I am the naked queen after all.  


 
Working 9 to 5

Age 21. New York City.

I remember I sat on the cold, piss-covered tile of the men’s bathroom holding on to a moist rail above my head, recuperating from soreness that heated my neck, my thighs.

Perhaps he had been too rough with me. Perhaps I had not deserved the reckless banging, his heavy, calloused hand at my throat affixing me to the grainy film along the tiled wall as I stood compliant but alarmed. (I’d said ‘affix’ in my mind, confused it, however applicable, with ‘asphyxiation.’ To die engorged with an angry cock and a fake, gold watch ticking impatiently beneath my chin seemed less than honorable.)

We were strangers, all of the men then, strangers, and I expected nothing more, nothing less from them.

He hurried as most men with little regard for the women they pollute do. He held his head down as he fumbled with the tarnished silver buckle of his belt and shoved my legs apart with one bent and jabbing knee. The erratic undoing, unzipping. The upward yank of my ripped t-shirt, one large palm grabbing at the full weight of my breast, mashing the flesh up and back, scissoring the nipple between spread fingers.

The back of my head ached. Knock, knock, knock with the thudding beat from the club outside the bathroom door, where sweaty bodies convulsed and collapsed in rhythmic, intoxicated motion, the mixed allure of indulgence and pain. Each violent surge of his body into mine strengthened his grip on my throat. Fingers pressed deeper, palm pressed deeper. His muscled arm, mass. My throat constricted. Gasp the air. Push it down.

My limp compliance. My balance on one leg, one high-heeled foot. How he enjoyed this! I can see him even now. Look at his grooved brow, creased with concentration. Look at the gutters formed within the rolling folds of his forehead. His bloodless lips pulled tight across stained teeth as he came inside me, nostrils flared with the rushed gusts of completion, a job well done.

Two, maybe three minutes had passed between his solicitation and clean escape, and yet I knew the cowlick in the center of his thinning blond head spun clockwise. The intimacy in this information sent me to a place far from my destructive present. How his mother must have fretted over the cowlick’s prominence. How she must have wet the defiant hairs before a bathroom mirror and combed them flat. Cursed as they sprung back stiff, united, toward the light.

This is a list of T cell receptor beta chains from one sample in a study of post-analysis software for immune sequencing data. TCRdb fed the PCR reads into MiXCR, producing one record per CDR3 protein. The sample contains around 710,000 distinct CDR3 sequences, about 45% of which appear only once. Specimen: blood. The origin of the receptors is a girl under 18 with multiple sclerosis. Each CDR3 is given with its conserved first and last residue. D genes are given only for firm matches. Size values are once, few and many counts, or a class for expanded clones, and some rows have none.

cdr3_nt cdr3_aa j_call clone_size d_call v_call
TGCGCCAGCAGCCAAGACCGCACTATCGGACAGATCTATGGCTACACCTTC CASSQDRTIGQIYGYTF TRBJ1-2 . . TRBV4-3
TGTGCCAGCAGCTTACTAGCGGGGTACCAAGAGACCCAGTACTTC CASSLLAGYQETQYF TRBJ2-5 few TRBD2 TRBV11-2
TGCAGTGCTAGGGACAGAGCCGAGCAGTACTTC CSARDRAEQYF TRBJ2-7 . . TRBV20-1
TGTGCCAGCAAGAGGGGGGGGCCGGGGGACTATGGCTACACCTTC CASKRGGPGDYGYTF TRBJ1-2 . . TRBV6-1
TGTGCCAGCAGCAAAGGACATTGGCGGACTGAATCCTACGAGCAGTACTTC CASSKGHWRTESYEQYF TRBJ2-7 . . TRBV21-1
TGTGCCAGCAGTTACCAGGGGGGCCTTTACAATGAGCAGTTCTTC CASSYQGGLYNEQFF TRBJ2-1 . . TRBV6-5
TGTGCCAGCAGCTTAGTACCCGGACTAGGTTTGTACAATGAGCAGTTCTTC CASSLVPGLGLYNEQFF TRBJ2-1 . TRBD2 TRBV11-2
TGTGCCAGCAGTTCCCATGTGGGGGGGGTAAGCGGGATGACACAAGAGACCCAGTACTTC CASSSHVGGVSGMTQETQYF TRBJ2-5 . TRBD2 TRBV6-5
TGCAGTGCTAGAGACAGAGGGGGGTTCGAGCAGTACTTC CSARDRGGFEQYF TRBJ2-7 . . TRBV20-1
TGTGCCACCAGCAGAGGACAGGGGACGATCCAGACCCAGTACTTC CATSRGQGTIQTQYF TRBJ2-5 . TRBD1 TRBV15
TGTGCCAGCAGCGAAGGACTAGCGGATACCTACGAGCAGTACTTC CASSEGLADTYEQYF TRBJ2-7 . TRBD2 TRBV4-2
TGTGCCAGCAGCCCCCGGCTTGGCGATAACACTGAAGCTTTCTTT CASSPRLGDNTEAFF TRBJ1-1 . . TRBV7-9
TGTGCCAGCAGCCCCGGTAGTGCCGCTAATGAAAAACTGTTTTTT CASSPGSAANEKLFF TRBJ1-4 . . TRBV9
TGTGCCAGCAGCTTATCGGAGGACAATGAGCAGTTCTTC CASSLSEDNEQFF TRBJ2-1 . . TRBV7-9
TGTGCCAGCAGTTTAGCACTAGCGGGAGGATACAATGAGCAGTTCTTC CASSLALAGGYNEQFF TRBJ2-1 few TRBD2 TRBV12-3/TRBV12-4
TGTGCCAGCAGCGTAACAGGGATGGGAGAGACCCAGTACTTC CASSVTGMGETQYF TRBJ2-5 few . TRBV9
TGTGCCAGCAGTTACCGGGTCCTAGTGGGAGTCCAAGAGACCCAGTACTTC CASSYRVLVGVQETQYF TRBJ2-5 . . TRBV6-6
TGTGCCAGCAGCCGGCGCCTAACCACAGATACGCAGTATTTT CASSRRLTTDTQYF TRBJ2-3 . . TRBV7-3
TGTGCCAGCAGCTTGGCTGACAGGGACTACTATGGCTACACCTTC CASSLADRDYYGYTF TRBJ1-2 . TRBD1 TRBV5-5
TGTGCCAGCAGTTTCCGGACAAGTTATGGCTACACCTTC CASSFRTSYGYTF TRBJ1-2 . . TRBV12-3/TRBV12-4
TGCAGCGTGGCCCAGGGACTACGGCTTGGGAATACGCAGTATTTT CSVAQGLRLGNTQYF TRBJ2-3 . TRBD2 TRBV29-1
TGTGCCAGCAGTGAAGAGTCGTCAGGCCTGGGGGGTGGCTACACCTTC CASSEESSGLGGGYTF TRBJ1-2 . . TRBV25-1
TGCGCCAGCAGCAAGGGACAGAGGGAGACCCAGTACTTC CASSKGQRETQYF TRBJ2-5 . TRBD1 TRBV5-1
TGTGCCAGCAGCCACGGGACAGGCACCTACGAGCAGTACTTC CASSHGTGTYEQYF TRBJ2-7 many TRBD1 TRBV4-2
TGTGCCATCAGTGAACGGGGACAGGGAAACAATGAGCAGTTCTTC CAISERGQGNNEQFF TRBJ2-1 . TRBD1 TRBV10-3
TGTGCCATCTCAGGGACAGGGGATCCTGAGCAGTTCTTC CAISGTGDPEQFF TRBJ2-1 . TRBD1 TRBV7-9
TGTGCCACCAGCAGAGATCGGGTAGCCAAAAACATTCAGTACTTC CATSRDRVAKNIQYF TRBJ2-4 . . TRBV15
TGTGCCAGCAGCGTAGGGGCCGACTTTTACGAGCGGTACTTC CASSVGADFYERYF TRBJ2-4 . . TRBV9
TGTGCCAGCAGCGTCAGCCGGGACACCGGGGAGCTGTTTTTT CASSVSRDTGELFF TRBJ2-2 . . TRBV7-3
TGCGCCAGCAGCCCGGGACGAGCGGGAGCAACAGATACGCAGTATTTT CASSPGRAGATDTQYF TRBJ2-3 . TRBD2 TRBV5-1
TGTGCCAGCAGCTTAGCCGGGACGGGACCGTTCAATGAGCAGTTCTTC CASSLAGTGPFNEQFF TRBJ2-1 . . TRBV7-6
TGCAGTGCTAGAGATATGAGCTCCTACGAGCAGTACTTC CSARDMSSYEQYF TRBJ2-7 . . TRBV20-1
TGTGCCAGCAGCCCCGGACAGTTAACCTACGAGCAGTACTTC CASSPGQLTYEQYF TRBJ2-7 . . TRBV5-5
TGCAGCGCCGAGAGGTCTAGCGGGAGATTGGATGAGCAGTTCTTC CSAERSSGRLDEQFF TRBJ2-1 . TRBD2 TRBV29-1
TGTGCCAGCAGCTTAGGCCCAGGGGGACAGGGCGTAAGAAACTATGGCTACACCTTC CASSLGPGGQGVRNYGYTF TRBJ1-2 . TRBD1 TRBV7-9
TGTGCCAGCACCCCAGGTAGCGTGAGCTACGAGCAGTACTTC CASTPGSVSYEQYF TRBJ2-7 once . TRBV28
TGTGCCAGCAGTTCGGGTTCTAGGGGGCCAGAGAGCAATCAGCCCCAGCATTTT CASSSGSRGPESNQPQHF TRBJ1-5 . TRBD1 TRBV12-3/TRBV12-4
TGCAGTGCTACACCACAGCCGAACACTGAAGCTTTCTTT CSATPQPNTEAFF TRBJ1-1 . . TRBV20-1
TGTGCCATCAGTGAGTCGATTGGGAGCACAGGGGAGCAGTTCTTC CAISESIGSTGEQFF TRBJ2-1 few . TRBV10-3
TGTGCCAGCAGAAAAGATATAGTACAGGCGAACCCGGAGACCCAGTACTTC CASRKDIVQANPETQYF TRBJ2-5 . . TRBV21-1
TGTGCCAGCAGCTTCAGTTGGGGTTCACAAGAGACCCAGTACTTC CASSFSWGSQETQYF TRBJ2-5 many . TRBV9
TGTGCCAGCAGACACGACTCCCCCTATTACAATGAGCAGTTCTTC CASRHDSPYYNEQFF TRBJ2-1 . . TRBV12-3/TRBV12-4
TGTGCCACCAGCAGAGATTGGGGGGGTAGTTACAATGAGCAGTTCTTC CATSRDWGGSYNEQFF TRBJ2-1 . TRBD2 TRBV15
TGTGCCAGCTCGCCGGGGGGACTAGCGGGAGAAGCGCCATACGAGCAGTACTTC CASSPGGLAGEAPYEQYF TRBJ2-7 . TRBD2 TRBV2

Constant

I am whole with you.
I am whole without you.
I am whole in the in between.

And while i search the answers, 
roll truth on my tongue,
I will store within
these brittle, gray bones
a soft heart.

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Take hold of these hands,
this wound,
this earth,
only tenderness can stroke.
Bring all of yourself,
parched soil and seed,
and we will find
water.
We will find it
and gather light with our fingers,
pluck the burgeoning flowers
from our bones.

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Where is your voice?
Buried beneath conformity,
crushed by please and thank you, 
apologies,
suffocated between the dead
letters of words you do not believe?
Is it silenced in the girlish swing
of skirts and flash of teeth,
the distance between your God and desire?
Is it heavy in your tangled head,
decayed around your finger?
Is it hollow in his incessant gaze
swallowing your mouth?

Your voice, woman. your voice.

What will it take to wake it?
What will it take to light it alive,
an ember between bones,
a raging spark? A riot
hurtling through tissue,
yanking at ribs and flesh,
writhing against the sleepy beat of mediocrity
to break the fuck out.

Farragut North Station | Connecticut and K

We reunite by accident on the street after nearly eight years. You at your end of the sidewalk and me at mine, waiting to stomp to work through the crosswalk in our opposing herds. I see you first. Shout that old nickname and you look up from your phone, nostalgia snatching you in its alluring grip.

The light changes. We meet in the middle of Connecticut Ave, stop face-to-face. Car radios mumble, (NPR), engines groan with impatience. Pedestrians shove on, pissed. The distance between past and present: softer bellies and arms. Fine lines carved by all we hoped for and did not become. Your laugh is the same. You are the same. The smooth scar on your jaw curved like a fishing hook. My fingers dance in my pockets, desperate to run across it, and you point out a cherry blossom tree spreading a blanket of shade across the pavement. “They’re your favorite,” you say. You remember.

The traffic light turns yellow, swings heavy in the breeze. Rushing, rushing. Shoulders bump, elbows bruise. Family? Yes. You? Of course. We will get them together. Your wife and kids, my husband and kids. I agree, it’s a date, though we have set no date, and as your back begins east and mine heads west, out of nowhere I still love you- what is time?